Give answer (A)          if only conclusion I follows :  give answer (B) if only conclusion II follows; give answer (C) if either I or II follows; give answer (D) if neither I nor II follows and give answer (E) if both I and II follow.

57.   Statement :  The present approach of International Labour Organisation (ILO), the Minister said, was primarily directed to keep in view the interests of the workers in organized sector only which was not helpful to developing countries where a large number of workers were engaged in the unorganized sector.
Conclusions :
I.                 ILO should include interests of workers in unorganized sector in their approach to make it useful for developing countries.
II.               Developing countries are helpless as regards their workers in unorganized sectors.

58.  Statement :  Water Supply in wards A to D of the city will be affected by about 25 per cent on Friday because repairing work of the main lines was to be carried out.
Conclusions :
I.                 The residents in these wards should economize on water on Friday.
II.               The residents in these wards should store water on the previous day.

59. Statement :  Throughout the Third World women are generally more involved that men in food production, storage and marketing - FAO report.
Conclusions :
I.                 Women more than men in the Third World should be trained in new methods for farming if agricultural production is to be increased there.
II.               Women always work very sincerely.

60.  Statement :  Water supply in wards A to D of the city will be affected by about 25 per cent on Friday because repairing work of the main lines was to be carried out.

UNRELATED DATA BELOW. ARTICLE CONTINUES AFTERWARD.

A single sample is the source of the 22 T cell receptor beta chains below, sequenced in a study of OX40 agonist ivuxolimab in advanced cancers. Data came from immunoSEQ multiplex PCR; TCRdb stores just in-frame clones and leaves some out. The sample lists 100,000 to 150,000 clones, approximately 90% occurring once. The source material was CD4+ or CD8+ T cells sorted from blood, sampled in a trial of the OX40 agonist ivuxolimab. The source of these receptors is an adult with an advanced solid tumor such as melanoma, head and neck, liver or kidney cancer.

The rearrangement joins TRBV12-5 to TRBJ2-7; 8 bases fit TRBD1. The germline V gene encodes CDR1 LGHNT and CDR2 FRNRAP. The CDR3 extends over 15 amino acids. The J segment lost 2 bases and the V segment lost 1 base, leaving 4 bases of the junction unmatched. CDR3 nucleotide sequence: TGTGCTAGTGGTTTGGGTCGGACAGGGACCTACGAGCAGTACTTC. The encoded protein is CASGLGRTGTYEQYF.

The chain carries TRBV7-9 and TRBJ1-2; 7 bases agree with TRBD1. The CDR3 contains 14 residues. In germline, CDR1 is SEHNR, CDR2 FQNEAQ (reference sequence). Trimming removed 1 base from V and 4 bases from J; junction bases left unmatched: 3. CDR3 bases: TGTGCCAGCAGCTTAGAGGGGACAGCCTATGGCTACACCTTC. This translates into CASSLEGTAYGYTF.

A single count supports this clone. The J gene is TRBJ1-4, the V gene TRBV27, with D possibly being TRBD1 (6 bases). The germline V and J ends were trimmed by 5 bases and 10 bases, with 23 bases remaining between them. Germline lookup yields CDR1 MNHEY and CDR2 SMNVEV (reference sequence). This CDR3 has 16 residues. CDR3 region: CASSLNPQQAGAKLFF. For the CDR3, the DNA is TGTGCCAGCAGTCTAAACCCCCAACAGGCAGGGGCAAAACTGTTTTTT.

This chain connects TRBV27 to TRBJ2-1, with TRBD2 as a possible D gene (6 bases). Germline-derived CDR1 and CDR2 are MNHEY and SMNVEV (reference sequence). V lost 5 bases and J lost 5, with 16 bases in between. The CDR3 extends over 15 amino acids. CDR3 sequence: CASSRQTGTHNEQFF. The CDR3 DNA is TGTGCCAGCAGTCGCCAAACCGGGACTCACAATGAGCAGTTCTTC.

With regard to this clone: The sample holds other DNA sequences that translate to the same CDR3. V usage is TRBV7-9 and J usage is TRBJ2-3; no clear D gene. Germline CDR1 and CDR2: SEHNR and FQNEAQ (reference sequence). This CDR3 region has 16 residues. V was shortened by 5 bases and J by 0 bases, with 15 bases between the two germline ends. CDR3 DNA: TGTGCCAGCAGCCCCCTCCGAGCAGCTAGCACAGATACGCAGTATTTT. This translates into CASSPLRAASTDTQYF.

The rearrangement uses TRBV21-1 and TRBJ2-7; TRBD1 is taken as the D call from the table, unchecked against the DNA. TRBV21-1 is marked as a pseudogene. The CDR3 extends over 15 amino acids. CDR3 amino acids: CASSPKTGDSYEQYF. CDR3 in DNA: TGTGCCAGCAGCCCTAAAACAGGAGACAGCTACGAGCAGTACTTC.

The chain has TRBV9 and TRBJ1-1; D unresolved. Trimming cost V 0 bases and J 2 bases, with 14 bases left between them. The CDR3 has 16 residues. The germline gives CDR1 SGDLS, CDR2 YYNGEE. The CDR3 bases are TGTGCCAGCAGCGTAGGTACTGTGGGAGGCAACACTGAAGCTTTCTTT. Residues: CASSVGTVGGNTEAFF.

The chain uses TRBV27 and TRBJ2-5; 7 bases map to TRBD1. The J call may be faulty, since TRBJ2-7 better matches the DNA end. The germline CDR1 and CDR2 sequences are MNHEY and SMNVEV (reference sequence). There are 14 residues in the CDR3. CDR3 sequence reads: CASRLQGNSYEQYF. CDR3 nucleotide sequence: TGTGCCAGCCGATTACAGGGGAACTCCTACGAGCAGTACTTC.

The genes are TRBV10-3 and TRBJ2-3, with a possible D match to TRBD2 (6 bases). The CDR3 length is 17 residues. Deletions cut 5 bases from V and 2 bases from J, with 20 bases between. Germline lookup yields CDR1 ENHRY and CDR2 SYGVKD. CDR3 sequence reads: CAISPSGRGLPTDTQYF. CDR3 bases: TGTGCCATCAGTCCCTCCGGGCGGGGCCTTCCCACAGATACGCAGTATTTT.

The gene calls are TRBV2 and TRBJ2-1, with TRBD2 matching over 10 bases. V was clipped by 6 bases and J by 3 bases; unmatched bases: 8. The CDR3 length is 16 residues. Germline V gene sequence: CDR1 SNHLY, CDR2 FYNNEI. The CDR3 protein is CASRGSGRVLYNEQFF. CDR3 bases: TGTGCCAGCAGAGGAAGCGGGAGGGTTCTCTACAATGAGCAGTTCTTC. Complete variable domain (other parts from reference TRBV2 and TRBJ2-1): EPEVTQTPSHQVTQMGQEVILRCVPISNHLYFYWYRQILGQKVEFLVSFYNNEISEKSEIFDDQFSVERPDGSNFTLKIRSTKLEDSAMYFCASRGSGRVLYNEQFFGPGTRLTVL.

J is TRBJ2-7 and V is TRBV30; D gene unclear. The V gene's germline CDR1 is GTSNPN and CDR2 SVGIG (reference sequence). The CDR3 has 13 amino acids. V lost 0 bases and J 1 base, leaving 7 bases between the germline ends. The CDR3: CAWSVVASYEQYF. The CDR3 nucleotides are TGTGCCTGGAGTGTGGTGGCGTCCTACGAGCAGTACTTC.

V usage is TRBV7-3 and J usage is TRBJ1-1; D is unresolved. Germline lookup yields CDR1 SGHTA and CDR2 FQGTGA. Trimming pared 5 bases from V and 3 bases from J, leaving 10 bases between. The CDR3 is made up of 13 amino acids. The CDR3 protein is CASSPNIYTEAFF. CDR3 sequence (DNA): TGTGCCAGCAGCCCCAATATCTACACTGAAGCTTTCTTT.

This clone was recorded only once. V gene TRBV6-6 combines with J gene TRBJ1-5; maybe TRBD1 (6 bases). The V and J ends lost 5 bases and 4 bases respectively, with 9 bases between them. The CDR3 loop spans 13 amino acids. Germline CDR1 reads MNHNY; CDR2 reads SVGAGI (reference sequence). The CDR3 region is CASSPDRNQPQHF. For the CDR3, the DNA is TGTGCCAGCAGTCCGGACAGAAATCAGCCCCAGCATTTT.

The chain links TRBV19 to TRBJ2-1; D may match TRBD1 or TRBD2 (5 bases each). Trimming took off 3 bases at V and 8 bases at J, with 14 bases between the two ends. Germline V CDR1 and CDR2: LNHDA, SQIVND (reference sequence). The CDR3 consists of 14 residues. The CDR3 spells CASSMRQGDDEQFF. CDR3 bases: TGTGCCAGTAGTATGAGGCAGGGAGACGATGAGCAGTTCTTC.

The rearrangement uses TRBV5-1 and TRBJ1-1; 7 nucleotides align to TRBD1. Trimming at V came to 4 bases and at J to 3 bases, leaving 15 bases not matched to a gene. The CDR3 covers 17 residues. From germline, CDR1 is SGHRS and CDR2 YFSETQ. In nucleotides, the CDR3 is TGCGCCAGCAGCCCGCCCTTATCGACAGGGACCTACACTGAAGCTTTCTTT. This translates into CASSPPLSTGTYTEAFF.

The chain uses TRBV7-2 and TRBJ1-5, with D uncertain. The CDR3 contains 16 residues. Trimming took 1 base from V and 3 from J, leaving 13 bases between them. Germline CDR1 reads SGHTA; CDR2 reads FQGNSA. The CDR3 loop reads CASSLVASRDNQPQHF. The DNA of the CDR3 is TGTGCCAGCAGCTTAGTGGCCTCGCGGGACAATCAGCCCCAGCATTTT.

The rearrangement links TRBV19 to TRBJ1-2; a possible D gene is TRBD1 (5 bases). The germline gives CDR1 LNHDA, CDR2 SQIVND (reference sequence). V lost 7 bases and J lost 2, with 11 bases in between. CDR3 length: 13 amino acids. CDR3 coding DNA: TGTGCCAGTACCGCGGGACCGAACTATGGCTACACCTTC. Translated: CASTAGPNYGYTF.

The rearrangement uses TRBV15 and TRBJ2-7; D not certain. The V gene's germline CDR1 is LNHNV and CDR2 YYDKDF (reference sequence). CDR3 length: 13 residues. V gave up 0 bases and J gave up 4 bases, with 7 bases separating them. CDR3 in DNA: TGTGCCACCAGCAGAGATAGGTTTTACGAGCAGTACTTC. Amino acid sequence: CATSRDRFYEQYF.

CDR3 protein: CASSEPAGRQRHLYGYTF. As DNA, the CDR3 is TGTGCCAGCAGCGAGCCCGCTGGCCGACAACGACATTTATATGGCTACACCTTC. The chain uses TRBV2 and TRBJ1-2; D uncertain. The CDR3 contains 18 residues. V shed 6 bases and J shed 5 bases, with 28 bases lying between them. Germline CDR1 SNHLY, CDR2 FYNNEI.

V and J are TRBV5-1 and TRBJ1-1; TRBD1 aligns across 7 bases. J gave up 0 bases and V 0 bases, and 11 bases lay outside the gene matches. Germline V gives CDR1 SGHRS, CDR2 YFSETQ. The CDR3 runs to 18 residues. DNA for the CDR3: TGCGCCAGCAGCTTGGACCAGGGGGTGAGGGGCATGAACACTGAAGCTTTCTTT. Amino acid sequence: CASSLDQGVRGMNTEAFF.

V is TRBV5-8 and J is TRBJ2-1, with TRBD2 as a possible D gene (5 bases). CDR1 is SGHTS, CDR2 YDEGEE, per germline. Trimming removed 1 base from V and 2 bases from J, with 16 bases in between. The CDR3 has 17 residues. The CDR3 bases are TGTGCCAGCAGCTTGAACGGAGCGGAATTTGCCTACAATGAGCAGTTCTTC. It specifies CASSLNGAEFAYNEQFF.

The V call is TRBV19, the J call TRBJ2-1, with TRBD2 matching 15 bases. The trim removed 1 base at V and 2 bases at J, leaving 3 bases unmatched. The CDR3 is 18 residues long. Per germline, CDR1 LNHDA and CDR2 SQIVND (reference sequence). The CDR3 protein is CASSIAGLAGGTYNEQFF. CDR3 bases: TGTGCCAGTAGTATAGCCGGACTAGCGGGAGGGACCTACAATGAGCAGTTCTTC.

Conclusions :
I.                 Such repairs should not inconvenience the residents.
II.               Such announcements are useful to the residents.
61. Statement :  "Education is in the 'concurrent list' and therefore, States are unable to reform the education quickly without the consent of the Central Government " - an opinion.
Conclusions :
I.                 State and Central Governments are not keen to reform education.
II.               'Education' should be an exclusively State subject if quick reform is required.
62. Statement :  After this amendment to the constitution, no child below the age of 14 years will be employed to work in any factory or mine or engaged in any other hazardous employment.
Conclusions :
I.                 Before this amendment, children below 14 years were employed to work in factory or mine.
II.               The employers must now abide by this amendment to the constitution.
63. Statement : The dissimilarities between the problems of rural and urban development stand out clearly when we compare the attitude of Government towards these two fields.
Conclusions :
I.                 Government has more favourable attitude towards rural development than urban development.
II.               Government has more favourable attitude towards urban development than rural development.
64.  Statement : A neurotic is a non-stupid person who behaves stupidly.
Conclusions :
I.                 Neuroticism and stupidity go hand in hand.
II.               Normal persons behave intelligently.